As he approached Morristown on foot, Mal narrowed his eyes to scan the landscape. The town was huddled in a shallow dusty valley, and roasted in sunlight that seemed much brighter than it had at Wash’s ranch. Stark brown buildings were separated by the white glow of dust scraped up by the shifting wind. A few dark figures trundled down the wooden sidewalk, then disappeared into a black doorway. Mal shaded his eyes with his hand, trying to see the signposts outside the buildings. This kept up, he thought, he’d have to get himself some eyeshades.

“Don’t know why we couldn’t a’ stayed,” Jayne said with more than a little bit of a whine.

“Cause I said no,” Mal replied, hoping to make the point stick this time.

“It was exactly what we needed, Mal. Lie low, save some cash. Get some real food. And did you see all those women? Who’d a’ thought Wash’s relations would look like that?”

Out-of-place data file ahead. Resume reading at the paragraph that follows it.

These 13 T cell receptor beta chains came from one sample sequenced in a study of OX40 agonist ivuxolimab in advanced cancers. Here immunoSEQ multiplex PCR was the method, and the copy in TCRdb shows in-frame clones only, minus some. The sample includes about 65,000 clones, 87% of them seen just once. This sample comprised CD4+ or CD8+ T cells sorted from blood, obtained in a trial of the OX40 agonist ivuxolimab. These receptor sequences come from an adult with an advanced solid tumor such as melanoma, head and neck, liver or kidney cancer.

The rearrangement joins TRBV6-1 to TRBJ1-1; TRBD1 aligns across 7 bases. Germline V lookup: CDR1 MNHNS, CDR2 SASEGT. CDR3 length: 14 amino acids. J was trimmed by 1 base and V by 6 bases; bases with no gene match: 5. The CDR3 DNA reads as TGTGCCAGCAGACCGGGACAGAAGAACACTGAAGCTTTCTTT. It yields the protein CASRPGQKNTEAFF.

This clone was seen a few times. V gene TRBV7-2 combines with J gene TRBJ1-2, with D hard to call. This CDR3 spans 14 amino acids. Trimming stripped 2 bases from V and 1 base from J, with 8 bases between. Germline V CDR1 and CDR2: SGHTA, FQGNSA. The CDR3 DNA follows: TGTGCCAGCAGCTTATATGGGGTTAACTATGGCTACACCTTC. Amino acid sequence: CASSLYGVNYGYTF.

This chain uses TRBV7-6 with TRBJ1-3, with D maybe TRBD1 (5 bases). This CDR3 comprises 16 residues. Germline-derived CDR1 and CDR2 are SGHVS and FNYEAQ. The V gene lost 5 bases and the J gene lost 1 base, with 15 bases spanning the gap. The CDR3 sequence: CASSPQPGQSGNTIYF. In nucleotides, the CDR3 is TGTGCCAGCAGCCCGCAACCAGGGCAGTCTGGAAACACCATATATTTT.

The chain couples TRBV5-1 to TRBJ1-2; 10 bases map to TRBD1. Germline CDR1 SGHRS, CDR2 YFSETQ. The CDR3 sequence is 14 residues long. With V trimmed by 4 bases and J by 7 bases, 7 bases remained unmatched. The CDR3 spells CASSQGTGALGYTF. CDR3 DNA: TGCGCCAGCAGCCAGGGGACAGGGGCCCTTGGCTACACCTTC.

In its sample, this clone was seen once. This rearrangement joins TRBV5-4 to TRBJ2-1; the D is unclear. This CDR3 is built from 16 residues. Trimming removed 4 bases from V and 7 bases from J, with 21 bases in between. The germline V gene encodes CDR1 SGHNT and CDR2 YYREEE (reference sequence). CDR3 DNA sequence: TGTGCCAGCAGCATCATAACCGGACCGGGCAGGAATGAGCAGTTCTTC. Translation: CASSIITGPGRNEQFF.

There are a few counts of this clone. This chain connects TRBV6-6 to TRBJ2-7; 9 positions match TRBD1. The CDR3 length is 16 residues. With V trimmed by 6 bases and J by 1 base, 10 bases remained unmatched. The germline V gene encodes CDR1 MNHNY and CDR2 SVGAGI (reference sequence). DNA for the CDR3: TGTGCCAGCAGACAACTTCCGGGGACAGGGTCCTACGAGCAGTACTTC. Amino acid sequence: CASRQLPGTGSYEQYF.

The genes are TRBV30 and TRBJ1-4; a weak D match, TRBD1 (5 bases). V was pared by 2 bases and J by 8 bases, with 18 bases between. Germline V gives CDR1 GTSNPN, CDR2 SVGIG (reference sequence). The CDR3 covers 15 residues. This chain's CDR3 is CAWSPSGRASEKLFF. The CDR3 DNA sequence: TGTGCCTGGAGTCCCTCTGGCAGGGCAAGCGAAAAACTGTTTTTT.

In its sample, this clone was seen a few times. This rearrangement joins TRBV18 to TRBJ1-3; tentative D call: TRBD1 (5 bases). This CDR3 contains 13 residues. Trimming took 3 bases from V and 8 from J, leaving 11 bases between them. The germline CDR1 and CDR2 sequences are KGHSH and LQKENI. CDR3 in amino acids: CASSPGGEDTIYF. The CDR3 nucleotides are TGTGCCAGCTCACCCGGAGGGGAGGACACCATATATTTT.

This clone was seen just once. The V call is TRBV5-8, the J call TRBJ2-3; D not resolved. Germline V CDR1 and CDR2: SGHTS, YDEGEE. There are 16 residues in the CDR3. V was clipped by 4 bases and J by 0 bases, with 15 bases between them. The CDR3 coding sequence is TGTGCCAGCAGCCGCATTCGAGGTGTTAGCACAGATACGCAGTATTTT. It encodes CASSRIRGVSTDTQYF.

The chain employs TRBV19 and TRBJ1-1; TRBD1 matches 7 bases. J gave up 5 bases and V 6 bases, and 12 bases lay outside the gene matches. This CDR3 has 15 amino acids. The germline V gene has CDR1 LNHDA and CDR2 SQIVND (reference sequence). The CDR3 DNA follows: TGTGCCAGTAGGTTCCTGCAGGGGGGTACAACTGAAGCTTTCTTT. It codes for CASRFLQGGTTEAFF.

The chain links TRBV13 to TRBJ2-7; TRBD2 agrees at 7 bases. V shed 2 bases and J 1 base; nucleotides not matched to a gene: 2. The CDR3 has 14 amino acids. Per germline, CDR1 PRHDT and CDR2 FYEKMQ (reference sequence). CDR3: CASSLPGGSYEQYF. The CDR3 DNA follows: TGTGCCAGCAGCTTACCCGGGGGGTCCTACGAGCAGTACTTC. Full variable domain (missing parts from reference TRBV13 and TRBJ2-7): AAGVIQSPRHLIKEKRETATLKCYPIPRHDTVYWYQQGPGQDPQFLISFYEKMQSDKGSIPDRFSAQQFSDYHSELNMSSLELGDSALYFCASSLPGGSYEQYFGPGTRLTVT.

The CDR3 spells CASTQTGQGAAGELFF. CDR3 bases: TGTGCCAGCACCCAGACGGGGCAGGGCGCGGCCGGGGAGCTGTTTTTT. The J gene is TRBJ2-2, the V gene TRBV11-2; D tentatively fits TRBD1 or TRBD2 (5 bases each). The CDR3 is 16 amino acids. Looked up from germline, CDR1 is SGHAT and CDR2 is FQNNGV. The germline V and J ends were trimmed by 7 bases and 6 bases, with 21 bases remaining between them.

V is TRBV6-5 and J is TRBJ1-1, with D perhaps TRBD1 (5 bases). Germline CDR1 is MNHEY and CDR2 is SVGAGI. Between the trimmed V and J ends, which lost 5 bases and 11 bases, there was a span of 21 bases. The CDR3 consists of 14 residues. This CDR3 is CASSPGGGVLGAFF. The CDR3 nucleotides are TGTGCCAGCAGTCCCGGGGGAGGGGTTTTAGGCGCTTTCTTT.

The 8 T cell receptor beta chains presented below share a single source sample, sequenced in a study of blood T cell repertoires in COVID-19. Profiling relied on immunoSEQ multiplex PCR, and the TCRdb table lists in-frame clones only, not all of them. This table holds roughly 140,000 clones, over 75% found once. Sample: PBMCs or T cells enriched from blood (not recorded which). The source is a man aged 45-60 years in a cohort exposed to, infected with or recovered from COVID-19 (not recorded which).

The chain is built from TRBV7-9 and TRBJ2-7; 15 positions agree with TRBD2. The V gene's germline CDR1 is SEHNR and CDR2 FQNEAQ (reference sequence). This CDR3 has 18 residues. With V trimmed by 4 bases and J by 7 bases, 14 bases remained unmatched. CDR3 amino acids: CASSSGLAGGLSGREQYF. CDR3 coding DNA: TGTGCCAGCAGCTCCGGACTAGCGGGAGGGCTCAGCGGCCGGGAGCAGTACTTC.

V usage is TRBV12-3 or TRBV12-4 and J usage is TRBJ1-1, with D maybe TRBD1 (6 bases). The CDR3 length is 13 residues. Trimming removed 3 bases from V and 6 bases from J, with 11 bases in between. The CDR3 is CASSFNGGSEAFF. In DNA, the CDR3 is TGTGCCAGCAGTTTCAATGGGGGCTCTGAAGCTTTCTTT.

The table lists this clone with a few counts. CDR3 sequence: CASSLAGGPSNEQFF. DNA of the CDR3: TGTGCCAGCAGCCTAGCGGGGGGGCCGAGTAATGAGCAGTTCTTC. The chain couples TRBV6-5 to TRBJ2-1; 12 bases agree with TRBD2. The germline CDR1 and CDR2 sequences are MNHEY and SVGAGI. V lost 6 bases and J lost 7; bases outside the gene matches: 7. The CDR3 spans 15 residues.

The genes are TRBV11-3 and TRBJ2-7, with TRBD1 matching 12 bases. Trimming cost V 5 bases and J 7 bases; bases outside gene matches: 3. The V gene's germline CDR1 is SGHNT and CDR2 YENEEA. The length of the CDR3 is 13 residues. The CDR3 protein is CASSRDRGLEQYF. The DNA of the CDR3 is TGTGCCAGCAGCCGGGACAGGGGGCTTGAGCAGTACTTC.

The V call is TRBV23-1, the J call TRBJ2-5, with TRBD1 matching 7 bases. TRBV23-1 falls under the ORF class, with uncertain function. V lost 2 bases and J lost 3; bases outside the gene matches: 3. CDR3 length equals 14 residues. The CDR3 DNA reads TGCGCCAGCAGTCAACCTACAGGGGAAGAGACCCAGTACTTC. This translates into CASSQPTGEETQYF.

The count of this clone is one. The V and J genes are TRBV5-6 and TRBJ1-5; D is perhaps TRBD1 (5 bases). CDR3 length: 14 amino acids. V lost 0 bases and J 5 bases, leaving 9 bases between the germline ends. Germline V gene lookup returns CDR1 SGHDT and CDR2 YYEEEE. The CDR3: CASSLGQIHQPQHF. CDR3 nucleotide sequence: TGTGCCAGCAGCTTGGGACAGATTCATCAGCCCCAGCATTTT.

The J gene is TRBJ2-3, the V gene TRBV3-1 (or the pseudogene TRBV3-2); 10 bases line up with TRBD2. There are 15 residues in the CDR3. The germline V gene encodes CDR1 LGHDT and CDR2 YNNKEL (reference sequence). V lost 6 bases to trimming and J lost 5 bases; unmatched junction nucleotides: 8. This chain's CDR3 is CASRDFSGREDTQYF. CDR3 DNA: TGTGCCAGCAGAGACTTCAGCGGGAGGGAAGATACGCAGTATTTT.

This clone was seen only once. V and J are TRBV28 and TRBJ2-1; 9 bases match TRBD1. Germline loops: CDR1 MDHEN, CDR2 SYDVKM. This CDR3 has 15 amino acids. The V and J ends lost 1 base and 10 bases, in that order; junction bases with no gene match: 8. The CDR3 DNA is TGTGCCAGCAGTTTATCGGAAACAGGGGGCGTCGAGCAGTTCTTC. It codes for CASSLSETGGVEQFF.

Jayne and Mal had left Serenity where she rested just outside of town. The place was too small to have a proper landing field, but it did boast several saloons and a few shops that had lured Kaylee off the ship already. There was no way she’d let herself get stuck on board this time around, but Mal had ordered Simon and River to stay safely tucked away. If there was a single town on Barnard’s World where the Tams shouldn’t be seen, this was it. The Alliance kept a small outpost just down the valley, their one footprint on an otherwise happy little world.

“Jayne, I am the captain. I decide what’s needed. And we need to work.”

“I’m just sayin’, it wouldn’t hurt for ya to think a little more about crew morale. While you still got a crew.”

They stepped up on one of the covered wooden walkways that lined the street, and Mal blinked his eyes in relief at the shade. “Is this what it’d be like, having a child on board?” he asked himself, since talking to Jayne did no good.

“If you kept your crew in good spirits, things’d go better.”

“I don’t know why Zoe and Wash are worried, if Jayne Cobb can get by on my ship…”

“Sexual frustration impairs a man’s abilities. Oh, I guess you know all about that.” Jayne chuckled.

“Should’a left your frustrated ass on the ship.”